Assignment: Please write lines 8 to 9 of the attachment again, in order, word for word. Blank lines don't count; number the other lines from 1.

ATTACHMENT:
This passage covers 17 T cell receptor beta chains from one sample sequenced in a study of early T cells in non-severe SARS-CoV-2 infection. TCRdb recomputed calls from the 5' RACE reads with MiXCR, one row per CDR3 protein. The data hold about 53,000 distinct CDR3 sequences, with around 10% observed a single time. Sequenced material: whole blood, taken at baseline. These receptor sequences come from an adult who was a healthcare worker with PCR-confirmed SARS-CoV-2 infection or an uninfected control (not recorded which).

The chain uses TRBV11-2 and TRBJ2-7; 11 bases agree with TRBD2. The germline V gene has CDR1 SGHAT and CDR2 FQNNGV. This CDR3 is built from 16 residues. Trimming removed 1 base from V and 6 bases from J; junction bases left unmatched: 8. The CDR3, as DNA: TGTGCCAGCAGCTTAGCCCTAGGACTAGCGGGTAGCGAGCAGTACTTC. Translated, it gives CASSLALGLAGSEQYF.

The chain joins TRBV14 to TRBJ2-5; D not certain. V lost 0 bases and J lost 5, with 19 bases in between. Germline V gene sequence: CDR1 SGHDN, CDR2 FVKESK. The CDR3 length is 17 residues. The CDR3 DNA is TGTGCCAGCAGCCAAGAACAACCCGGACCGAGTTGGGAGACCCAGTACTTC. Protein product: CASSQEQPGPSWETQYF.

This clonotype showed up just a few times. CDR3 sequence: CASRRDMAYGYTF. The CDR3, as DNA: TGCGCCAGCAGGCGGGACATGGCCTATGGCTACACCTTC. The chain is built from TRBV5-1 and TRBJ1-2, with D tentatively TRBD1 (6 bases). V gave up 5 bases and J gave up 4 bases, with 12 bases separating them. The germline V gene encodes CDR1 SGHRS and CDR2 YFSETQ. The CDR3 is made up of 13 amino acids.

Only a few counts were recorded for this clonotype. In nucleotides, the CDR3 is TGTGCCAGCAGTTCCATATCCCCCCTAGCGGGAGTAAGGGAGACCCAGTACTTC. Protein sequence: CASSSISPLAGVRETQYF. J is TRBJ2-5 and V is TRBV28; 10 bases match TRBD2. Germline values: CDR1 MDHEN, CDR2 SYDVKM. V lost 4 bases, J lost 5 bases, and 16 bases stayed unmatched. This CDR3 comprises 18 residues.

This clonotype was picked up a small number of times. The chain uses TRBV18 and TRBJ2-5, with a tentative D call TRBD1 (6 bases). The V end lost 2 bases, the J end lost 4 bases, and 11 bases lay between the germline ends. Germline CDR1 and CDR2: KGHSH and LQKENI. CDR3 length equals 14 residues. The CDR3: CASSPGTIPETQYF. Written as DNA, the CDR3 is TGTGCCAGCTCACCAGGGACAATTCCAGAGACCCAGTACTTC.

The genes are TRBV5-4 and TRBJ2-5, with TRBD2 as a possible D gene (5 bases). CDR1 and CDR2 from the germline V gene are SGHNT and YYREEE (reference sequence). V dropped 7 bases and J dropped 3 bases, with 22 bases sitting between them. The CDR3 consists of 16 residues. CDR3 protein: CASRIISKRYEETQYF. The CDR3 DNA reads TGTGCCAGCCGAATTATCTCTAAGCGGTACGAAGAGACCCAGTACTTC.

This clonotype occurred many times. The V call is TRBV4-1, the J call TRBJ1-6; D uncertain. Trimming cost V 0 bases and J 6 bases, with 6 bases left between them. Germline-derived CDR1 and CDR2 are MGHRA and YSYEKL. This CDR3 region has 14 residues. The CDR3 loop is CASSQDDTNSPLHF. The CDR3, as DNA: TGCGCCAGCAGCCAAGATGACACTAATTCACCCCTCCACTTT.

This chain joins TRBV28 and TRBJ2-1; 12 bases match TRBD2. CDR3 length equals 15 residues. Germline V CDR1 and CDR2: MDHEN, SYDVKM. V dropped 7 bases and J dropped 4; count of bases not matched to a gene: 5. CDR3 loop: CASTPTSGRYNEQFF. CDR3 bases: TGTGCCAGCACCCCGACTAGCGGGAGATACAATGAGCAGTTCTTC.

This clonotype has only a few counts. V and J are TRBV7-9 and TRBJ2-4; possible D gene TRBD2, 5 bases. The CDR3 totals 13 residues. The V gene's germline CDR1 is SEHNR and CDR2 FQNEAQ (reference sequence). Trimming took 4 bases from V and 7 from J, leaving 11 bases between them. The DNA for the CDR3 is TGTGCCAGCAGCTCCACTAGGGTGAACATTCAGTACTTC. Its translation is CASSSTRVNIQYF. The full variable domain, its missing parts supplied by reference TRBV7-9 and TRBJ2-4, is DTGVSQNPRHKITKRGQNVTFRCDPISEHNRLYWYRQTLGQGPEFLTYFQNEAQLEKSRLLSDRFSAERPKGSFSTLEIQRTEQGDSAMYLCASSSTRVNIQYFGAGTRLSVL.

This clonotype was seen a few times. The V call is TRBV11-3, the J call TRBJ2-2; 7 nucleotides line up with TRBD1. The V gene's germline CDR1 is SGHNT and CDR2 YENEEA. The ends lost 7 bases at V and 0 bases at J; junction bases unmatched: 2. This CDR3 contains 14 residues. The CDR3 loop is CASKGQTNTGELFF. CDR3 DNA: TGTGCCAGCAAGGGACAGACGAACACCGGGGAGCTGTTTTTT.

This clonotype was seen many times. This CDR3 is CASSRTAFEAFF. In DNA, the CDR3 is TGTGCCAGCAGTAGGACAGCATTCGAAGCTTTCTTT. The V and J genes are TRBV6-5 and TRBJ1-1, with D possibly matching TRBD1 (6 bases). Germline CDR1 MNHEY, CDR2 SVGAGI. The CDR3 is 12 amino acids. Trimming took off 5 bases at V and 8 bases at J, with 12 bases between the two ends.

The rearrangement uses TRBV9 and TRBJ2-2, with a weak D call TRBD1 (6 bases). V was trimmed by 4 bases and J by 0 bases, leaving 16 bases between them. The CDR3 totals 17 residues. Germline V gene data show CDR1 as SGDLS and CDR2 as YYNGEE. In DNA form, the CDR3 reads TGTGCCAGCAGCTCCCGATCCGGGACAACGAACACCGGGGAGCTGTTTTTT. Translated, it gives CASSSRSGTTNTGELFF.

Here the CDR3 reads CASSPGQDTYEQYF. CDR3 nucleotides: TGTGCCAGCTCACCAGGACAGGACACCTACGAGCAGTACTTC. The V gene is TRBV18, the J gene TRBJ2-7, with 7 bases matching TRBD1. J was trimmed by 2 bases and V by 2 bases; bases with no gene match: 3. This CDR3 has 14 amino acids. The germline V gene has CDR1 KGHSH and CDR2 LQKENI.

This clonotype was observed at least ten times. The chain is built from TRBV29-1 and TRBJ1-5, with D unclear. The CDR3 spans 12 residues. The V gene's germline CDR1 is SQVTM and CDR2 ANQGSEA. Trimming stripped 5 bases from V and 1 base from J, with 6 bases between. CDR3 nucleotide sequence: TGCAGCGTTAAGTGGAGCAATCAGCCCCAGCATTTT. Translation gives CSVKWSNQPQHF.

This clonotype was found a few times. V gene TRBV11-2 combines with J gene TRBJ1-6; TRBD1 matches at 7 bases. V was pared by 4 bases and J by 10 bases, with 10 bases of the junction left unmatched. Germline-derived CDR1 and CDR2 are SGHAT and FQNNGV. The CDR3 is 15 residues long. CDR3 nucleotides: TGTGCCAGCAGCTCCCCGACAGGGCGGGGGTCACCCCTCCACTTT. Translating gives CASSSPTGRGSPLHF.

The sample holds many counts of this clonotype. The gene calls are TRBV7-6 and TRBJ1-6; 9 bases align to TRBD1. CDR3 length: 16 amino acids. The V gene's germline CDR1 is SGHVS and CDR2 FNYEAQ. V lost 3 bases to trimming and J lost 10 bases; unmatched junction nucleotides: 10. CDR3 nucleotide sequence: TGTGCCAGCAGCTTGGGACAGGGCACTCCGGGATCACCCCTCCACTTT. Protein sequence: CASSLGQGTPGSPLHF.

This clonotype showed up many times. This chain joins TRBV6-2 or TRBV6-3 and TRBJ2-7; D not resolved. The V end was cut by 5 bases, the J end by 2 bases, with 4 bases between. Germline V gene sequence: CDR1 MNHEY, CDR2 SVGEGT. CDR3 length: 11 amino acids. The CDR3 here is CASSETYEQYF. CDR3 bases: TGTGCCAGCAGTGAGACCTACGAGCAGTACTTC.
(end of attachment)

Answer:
This clonotype occurred many times. The V call is TRBV4-1, the J call TRBJ1-6; D uncertain. Trimming cost V 0 bases and J 6 bases, with 6 bases left between them. Germline-derived CDR1 and CDR2 are MGHRA and YSYEKL. This CDR3 region has 14 residues. The CDR3 loop is CASSQDDTNSPLHF. The CDR3, as DNA: TGCGCCAGCAGCCAAGATGACACTAATTCACCCCTCCACTTT.

This chain joins TRBV28 and TRBJ2-1; 12 bases match TRBD2. CDR3 length equals 15 residues. Germline V CDR1 and CDR2: MDHEN, SYDVKM. V dropped 7 bases and J dropped 4; count of bases not matched to a gene: 5. CDR3 loop: CASTPTSGRYNEQFF. CDR3 bases: TGTGCCAGCACCCCGACTAGCGGGAGATACAATGAGCAGTTCTTC.